Thursday, September 23, 2021

Citrix customers point out messy marketing

A Citrix Systems Inc. marketing manager predicts a bright future for the sort of server-based computer systems that his company sells, but judging by comments from Canadian Citrix users and partners, the firm has some explaining to do before such a vision can come true.

In a one-on-one interview at iForum, the vendor’s annual get together for customers and partners held in Lake Buena Vista, Fla., in early October, Citrix’s Solutions marketing manager John Prestridge said evermore strict data collection and dissemination rules might cause some enterprises to rethink their penchant for PC-centric computing.

As governments enact strong regulations regarding data retention and distribution, such as Canada’s Personal Information Protection and Electronic Documents Act, enterprises might seek ways to better control their computing environments, Prestridge said.

Whereas many companies distribute computing control about the enterprise via individual desktop PCs, Citrix purports a more centralized approach, whereby users access applications resident not on the desktop, but on back-end servers.

The server-centric architecture makes it easier for businesses to manage applications, keep systems free of viruses, and corral their electronic assets, according to Prestridge.

“I think we’re going to see a next wave,” he said. “There’s going to be a consolidation of IT infrastructure into a tighter, more controlled environment.”

But according to Canadian Citrix users and partners at iForum, the vendor might have to iron out some wrinkles in its marketing messages before such an evolution can come about.

Todd Hsu, president of THConsultants Inc., a Citrix systems developer in Montreal, pointed out that Citrix has two programs that seem to do the same thing. There’s a component in the Citrix MetaFrame Presentation Server that provides Web-based access to applications; and there’s the MetaFrame Secure Access Manager, a program that provides Web-based access to applications.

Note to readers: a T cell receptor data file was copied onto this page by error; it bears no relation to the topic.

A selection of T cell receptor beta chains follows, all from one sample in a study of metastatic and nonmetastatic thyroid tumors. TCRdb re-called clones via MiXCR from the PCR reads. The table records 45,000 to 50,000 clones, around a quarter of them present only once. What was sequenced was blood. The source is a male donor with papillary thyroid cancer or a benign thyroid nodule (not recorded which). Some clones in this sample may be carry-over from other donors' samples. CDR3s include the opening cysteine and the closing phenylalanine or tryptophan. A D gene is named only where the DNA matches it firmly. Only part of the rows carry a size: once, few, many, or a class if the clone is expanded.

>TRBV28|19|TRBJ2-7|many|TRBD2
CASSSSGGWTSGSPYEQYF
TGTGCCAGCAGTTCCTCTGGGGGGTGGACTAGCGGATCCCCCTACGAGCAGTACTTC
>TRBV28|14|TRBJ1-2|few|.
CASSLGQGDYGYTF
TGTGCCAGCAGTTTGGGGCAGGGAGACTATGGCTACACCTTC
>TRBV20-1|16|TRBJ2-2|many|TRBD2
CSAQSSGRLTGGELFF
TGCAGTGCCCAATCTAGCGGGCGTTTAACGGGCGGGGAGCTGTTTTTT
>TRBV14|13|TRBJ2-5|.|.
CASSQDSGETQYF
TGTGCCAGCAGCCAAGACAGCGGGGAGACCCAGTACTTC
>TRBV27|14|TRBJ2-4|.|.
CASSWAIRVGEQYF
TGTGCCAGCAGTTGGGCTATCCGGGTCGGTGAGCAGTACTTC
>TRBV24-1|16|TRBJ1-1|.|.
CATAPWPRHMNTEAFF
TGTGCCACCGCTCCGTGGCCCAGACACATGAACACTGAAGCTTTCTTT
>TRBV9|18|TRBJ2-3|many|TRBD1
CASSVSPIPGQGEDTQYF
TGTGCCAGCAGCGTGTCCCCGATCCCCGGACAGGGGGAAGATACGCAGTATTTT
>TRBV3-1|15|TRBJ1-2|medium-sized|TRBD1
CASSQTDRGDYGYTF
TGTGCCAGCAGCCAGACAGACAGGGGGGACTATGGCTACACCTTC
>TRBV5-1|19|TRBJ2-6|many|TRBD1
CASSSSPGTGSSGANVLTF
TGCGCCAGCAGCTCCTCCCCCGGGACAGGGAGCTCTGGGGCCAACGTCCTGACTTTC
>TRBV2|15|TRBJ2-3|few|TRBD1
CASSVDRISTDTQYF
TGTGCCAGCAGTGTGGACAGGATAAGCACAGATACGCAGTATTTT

It’s difficult, at first glance, to recognize the difference between these two programs, Hsu said. The current state of affairs makes it a little difficult for customers to appreciate what Citrix has to offer, he added.

Tom Rutherford, senior systems developer at Applied Industrial Technologies Ltd., an industrial product supplier in Saskatoon, said it’s tough to know just where they stand in the Citrix product lifecycle because the vendor seems to change its product names so often.

“It’s hard to tell sometimes,” Rutherford said, adding later that Applied Industrial uses Secure Access Manager (formerly known as NFuse Elite) and the Presentation Server (formerly known as MetaFrame). Rutherford’s firm has also tested Citrix’s Conferencing Manager for projects that require collaboration.

For the most part Rutherford seemed pleased with the Citrix environment that his company runs. Applied Industrial operates 50 branch offices between Winnipeg and Vancouver. Citrix lets the IT department manage applications across the entire enterprise, without having to employ IT staff at the remote bureaus.

While Prestridge couldn’t say if Citrix would amend its product descriptions to make this distinction clear, he did say the firm is “always looking at ways to make it easier for customers to understand what we offer.”

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Jim Love, Chief Content Officer, IT World Canada

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